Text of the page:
[noun mar-uh-neyd; verb mar-uh-neyd]
- a seasoned liquid, usually of vinegar or wine with oil, herbs, spices, etc., in which meat, fish, vegetables, etc., are steeped before cooking.
- meat, fish, vegetables, etc., steeped in it.
- to marinate.
Origin of marinade
1675–85; < French < Provençal marinado, noun use of feminine past participle of mariná to cure meat or fish in brine, verbal derivative of marin marine
Dictionary.com Unabridged Based on the Random House Unabridged Dictionary, © Random House, Inc. 2018
Examples from the Web for marinaded
Stir it over the fire, mixing well till the sauce becomes brown, and then put in your marinaded pieces of rabbit.The Belgian Cookbook
It is accompanied by a brown sauce made of a bouquet de bouleau full of buds and marinaded in mild pickle.
It is flaked and marinaded in oil and vinegar seasoned well with pepper and salt.
- a spiced liquid mixture of oil, wine, vinegar, herbs, etc, in which meat or fish is soaked before cooking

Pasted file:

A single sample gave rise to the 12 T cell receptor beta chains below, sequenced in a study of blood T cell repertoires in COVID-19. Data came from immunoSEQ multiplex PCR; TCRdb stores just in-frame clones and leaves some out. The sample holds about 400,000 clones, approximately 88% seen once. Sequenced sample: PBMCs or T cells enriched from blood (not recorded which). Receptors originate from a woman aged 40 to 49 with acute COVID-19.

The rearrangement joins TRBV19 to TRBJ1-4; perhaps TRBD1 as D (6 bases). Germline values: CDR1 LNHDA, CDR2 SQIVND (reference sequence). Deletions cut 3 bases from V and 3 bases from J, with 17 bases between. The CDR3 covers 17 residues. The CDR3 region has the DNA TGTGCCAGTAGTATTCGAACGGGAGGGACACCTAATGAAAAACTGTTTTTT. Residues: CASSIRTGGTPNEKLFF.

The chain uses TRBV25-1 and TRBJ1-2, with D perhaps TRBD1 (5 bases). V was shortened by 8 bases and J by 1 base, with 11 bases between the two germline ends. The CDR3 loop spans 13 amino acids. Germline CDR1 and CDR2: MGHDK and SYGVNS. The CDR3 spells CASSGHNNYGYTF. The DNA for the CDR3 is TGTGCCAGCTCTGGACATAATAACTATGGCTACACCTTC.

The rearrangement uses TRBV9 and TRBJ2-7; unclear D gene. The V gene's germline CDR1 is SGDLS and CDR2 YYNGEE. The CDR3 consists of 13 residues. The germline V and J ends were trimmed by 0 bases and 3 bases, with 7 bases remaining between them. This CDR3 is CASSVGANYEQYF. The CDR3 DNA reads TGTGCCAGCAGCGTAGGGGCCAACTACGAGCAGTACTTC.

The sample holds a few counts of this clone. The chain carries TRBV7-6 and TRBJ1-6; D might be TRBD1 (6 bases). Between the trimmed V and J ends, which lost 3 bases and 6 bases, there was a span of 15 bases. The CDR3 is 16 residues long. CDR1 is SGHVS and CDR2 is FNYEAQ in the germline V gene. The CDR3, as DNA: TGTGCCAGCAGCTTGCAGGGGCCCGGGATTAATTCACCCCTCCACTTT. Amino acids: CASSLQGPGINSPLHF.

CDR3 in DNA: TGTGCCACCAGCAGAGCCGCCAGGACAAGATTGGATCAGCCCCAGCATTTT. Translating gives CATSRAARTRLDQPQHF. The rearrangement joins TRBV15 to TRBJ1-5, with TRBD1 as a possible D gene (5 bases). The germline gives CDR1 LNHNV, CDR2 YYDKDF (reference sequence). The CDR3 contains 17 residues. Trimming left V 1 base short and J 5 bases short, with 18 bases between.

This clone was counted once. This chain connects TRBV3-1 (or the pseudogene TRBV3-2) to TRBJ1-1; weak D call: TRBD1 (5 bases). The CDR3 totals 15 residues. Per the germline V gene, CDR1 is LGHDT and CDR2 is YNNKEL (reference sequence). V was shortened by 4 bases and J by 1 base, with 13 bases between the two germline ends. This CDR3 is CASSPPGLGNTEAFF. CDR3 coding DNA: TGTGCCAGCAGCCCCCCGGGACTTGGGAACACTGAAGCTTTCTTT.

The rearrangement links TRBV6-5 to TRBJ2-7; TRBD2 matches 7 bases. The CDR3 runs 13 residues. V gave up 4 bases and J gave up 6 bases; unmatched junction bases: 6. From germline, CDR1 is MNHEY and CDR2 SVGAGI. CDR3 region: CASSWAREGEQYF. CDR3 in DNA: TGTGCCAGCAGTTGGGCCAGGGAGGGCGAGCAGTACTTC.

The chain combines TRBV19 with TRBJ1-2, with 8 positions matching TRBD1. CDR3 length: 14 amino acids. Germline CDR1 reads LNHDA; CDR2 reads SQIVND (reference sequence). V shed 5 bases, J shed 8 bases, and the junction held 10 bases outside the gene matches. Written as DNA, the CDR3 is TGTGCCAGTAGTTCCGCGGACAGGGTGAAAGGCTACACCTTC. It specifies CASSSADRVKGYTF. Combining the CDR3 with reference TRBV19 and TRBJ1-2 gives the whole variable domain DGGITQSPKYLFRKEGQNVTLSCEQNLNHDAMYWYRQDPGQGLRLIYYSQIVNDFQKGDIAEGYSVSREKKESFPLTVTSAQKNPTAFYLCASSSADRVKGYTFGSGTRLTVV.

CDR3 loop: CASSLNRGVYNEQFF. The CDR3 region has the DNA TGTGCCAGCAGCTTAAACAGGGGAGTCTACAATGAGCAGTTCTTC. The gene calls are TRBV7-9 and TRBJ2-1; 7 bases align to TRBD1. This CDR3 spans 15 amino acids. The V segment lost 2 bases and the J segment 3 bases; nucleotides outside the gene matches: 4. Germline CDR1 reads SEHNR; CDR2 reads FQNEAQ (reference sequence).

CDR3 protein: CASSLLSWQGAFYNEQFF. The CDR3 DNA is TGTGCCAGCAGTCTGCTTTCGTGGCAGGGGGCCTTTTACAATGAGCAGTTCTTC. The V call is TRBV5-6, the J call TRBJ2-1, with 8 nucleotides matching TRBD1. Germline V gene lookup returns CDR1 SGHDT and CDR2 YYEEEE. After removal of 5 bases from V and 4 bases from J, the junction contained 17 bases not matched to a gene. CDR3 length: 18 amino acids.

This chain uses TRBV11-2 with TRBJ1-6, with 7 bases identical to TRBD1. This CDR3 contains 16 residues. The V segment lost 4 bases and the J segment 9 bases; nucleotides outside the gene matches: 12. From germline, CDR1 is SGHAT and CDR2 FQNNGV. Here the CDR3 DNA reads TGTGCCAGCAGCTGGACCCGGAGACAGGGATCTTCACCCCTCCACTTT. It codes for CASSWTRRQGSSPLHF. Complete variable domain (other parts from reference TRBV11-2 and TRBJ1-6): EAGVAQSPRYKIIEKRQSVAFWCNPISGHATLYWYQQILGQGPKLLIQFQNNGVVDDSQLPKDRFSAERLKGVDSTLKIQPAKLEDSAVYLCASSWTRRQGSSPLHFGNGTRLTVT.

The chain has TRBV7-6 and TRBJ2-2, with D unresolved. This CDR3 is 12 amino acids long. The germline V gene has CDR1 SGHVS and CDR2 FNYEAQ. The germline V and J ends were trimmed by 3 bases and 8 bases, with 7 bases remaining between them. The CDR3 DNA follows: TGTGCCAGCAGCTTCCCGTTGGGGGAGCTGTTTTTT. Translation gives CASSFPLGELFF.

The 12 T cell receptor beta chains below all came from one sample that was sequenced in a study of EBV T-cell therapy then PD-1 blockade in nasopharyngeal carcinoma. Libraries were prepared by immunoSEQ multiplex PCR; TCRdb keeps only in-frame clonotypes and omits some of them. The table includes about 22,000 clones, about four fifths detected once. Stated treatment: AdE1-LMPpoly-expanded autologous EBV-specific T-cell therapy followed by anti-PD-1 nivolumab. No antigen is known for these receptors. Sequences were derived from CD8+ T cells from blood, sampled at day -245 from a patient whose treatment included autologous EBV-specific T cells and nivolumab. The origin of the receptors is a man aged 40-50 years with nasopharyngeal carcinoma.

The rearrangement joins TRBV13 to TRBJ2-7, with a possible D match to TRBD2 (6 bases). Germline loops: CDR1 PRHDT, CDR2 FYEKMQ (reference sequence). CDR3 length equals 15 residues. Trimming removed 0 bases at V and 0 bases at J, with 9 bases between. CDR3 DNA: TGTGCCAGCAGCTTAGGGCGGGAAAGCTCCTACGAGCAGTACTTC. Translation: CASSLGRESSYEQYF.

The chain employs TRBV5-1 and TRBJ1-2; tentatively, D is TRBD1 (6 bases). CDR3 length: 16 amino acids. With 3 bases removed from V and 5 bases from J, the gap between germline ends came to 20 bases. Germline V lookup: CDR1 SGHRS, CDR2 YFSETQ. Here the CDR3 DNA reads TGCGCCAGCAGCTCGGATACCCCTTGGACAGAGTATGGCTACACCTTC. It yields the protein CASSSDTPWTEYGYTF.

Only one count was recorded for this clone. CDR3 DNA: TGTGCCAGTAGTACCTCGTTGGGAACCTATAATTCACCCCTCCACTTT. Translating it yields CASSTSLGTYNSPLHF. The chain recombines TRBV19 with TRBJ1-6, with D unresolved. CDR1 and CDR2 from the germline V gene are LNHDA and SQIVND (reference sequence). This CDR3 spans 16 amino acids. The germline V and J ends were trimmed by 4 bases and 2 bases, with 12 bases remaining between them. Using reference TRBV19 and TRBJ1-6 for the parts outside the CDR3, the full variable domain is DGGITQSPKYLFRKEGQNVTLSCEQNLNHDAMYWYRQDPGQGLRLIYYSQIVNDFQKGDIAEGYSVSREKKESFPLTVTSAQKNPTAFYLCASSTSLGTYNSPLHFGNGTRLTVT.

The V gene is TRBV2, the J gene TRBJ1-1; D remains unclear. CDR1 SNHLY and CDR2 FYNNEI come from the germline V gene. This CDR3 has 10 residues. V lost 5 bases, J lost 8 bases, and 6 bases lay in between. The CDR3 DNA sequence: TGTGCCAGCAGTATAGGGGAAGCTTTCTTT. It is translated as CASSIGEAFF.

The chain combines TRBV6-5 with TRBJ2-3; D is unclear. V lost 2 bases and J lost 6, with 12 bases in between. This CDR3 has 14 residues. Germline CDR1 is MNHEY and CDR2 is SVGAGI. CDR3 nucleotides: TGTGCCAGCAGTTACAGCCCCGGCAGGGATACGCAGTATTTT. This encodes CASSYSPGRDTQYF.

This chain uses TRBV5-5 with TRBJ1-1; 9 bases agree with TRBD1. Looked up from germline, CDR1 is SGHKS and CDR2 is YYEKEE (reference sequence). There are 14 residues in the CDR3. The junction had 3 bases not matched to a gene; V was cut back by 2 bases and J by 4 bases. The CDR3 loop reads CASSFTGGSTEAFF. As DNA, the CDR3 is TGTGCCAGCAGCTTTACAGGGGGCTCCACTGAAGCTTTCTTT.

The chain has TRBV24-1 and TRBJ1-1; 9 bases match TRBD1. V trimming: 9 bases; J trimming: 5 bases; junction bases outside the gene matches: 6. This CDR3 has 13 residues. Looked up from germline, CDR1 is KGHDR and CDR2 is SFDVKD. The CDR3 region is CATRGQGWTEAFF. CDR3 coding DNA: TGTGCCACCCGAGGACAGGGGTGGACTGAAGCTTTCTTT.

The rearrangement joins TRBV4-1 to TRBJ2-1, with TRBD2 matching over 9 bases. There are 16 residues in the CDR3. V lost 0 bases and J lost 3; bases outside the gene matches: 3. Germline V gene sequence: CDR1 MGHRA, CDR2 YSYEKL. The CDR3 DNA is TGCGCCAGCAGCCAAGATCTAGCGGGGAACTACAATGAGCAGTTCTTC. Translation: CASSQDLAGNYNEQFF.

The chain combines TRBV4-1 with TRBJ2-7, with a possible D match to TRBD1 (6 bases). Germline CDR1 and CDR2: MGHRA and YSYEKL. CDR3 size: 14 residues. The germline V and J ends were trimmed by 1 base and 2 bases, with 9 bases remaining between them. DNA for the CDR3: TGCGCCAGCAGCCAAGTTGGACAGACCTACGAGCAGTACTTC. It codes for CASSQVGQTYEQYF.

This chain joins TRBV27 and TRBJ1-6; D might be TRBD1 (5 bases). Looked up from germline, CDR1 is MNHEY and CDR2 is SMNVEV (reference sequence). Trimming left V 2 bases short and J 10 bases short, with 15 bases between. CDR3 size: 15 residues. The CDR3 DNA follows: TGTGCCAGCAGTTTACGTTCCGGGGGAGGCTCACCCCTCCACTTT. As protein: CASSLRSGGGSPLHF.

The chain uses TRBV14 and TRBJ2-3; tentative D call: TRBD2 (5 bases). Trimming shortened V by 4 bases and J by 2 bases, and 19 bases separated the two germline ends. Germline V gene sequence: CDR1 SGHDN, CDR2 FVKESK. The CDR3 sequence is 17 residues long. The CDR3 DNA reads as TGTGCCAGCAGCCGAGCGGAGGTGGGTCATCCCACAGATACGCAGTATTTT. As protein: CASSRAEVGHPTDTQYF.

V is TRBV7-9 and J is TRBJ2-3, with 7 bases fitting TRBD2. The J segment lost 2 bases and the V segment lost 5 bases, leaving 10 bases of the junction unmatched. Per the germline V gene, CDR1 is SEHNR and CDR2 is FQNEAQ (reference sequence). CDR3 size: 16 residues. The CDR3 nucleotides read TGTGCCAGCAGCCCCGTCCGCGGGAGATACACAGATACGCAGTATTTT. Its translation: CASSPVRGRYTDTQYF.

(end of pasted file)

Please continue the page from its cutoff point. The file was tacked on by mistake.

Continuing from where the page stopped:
- meat or fish soaked in this liquid
- a variant of marinate
C17: from French, from Spanish marinada, from marinar to pickle in brine, marinate
Collins English Dictionary - Complete & Unabridged 2012 Digital Edition © William Collins Sons & Co. Ltd. 1979, 1986 © HarperCollins Publishers 1998, 2000, 2003, 2005, 2006, 2007, 2009, 2012
Word Origin and History for marinaded
1704, from French marinade "spiced vinegar or brine for pickling," from mariner "to pickle" (see marinate). As a verb from 1680s. Related: Marinaded; marinading.
Online Etymology Dictionary, © 2010 Douglas Harper